If you’re a parent shopping to buy a house in the area, Davis schools look so much better than most other alternatives. A subtext for supporting the local funding of public schools in Davis is that you’d like to see your kids have a grade school education that might give them the preparation to attend a university like what Davis hosts (UC Davis). With the declining level of funding to schools across the state, it is less likely that most school districts can offer that kind of preparation.

    In Davis, housing prices have dropped, but still hold their value very well against other communities.

  9. Jbelenis

    The school board was asked to insert language that there would be an automatic trigger to reduce the difference between the combined amounts of Q and W and the amount that they are asking for if the State starts making up its shortfall. This is just a trigger on the “bridge” amount.
    $500 is a lot of money. I would have been ready to supprt this measure if I knew that there was some kind of releif if the tax were lowered once the State made up the difference.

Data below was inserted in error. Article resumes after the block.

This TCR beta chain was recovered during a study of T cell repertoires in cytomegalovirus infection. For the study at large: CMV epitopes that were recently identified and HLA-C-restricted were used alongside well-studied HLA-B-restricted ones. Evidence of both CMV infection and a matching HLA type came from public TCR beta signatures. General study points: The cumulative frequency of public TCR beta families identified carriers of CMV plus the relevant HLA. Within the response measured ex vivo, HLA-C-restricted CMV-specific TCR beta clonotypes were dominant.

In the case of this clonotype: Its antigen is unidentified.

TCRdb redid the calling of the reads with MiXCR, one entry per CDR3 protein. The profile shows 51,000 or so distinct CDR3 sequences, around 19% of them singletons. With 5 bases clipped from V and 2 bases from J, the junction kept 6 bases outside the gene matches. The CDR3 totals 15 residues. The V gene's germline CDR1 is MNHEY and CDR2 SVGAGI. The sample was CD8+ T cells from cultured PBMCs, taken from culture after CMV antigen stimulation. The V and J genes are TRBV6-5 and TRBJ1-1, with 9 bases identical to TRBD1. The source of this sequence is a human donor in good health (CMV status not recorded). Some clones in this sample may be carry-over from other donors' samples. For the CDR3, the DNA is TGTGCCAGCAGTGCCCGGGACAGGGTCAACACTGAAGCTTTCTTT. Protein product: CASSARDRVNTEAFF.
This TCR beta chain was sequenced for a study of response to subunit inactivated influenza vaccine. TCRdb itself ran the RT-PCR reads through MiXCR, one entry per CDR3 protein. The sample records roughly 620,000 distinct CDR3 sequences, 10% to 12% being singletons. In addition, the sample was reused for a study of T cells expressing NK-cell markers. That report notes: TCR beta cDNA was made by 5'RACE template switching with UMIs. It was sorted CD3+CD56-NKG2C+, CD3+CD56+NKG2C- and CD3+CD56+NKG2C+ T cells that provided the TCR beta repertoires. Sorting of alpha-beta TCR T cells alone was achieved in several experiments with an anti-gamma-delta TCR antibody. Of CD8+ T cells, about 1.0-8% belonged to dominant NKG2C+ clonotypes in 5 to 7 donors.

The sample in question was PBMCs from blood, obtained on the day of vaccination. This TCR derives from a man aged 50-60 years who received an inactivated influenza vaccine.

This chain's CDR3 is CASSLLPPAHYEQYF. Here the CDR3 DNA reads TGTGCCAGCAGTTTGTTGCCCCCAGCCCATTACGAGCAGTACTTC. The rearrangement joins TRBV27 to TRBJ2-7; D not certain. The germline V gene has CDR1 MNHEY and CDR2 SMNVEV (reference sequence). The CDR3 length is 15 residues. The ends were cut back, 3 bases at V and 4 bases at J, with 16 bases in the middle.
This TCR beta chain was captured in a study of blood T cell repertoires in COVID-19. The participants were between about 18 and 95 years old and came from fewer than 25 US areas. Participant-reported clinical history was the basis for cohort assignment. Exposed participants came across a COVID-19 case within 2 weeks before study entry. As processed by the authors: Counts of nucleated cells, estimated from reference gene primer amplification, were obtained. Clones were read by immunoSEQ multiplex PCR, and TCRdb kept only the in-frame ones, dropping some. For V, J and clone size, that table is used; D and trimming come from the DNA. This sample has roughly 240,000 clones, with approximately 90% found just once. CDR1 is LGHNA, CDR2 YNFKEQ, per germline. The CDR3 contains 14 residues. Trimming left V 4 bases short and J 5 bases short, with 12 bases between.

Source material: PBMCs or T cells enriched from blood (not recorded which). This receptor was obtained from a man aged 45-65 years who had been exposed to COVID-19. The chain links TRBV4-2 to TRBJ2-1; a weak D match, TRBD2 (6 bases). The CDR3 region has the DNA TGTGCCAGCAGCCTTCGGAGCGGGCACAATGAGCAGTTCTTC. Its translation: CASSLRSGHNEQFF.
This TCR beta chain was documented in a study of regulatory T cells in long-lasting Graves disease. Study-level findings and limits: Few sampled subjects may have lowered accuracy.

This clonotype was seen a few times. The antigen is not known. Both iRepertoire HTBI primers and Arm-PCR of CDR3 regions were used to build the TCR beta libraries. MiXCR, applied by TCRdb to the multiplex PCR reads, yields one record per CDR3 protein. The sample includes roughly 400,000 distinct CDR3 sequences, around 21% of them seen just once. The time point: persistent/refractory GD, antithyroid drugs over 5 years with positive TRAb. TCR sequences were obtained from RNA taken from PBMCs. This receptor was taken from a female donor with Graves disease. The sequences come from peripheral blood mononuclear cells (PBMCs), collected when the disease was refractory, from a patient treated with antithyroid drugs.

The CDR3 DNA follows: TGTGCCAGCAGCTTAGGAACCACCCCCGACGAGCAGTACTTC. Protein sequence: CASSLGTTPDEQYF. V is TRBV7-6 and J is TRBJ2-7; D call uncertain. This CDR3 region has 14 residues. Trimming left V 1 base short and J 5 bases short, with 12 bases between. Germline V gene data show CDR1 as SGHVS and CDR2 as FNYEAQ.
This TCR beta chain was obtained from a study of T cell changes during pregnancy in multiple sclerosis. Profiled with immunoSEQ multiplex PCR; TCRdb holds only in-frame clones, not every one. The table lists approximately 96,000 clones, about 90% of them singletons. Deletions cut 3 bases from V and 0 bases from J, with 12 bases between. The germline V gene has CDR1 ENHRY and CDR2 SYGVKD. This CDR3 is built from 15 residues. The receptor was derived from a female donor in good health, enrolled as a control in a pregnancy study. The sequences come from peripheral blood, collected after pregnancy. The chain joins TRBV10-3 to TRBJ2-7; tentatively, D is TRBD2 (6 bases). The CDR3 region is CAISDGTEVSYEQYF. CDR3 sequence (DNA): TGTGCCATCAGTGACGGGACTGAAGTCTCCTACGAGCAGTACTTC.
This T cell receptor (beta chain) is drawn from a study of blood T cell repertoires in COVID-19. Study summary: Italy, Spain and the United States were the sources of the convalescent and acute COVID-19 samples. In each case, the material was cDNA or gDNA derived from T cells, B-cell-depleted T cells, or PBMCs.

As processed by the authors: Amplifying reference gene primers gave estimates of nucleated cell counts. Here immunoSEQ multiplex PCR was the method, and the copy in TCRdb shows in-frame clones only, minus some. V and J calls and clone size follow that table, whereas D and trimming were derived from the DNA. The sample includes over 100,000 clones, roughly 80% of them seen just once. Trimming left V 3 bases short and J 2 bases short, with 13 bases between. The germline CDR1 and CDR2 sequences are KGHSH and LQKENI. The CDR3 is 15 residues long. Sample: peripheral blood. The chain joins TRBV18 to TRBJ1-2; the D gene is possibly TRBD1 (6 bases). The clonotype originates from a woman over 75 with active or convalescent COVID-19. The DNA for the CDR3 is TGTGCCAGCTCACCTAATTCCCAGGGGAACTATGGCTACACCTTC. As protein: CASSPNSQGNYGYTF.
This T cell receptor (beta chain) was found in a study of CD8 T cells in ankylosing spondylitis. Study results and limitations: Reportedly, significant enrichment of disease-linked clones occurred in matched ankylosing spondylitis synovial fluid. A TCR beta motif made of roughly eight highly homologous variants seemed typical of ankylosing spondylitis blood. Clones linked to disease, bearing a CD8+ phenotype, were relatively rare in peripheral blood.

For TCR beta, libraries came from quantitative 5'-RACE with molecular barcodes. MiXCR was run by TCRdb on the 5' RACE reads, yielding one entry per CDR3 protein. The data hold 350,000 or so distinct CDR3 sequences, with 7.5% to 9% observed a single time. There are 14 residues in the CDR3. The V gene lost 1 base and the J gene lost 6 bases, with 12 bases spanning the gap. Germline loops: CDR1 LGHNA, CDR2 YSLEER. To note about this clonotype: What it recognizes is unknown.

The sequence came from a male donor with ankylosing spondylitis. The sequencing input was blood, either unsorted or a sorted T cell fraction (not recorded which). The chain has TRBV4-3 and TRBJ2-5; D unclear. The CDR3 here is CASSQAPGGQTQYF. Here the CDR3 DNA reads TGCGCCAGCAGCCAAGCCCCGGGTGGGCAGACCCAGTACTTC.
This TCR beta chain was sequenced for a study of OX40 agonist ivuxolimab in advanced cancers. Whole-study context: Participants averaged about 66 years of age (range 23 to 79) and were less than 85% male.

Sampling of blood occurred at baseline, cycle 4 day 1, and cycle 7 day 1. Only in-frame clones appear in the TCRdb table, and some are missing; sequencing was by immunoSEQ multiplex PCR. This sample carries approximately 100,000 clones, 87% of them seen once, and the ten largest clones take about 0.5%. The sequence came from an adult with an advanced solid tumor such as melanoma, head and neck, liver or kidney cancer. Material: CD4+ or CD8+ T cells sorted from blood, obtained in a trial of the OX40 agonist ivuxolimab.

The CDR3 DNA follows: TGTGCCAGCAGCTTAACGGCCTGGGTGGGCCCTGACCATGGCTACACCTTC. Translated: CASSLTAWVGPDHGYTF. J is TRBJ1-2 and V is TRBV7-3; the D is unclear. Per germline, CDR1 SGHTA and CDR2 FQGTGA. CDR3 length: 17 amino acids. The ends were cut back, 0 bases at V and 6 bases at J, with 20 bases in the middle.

I really find it hard to beleive that the board is willing to go “all in”. If 10% decide not to vote yes, they (we parents) are in serious trouble. The arrogance given the economic situation in this region boggles my mind.

  10. jrmunn

    Before someeone else does it for me with deserved criticism, I want to confess an error in my comments to the DJUSD School Board last night, where I mixed up the annual amounts of existing Measures Q (enrichment) and W (replacent funding). Measure Q is $200 per year and Measure W is $120 per year. This changes the math leading to amount of “emergency” funding requested in the Board’s current parcel tax proposal, but does not make any substantial difference in the point of my comments.

    John Munn

  11. Rifkin

    Not that it will change anyone’s view on this parcel tax vote, but I find it strange that a community like Davis, which fancies itself as egalitarian, favors funding mechanisms of this sort which clearly violate the spirit of the decision in Serrano v. Priest ([url]http://www.ed-data.k12.ca.us/articles/article.asp?title=Serrano[/url]). At some point we either say we favor equal funding for the schools or we don’t and we will simply use local property taxes for our schools, as was done prior to [i]Serrano.[/i]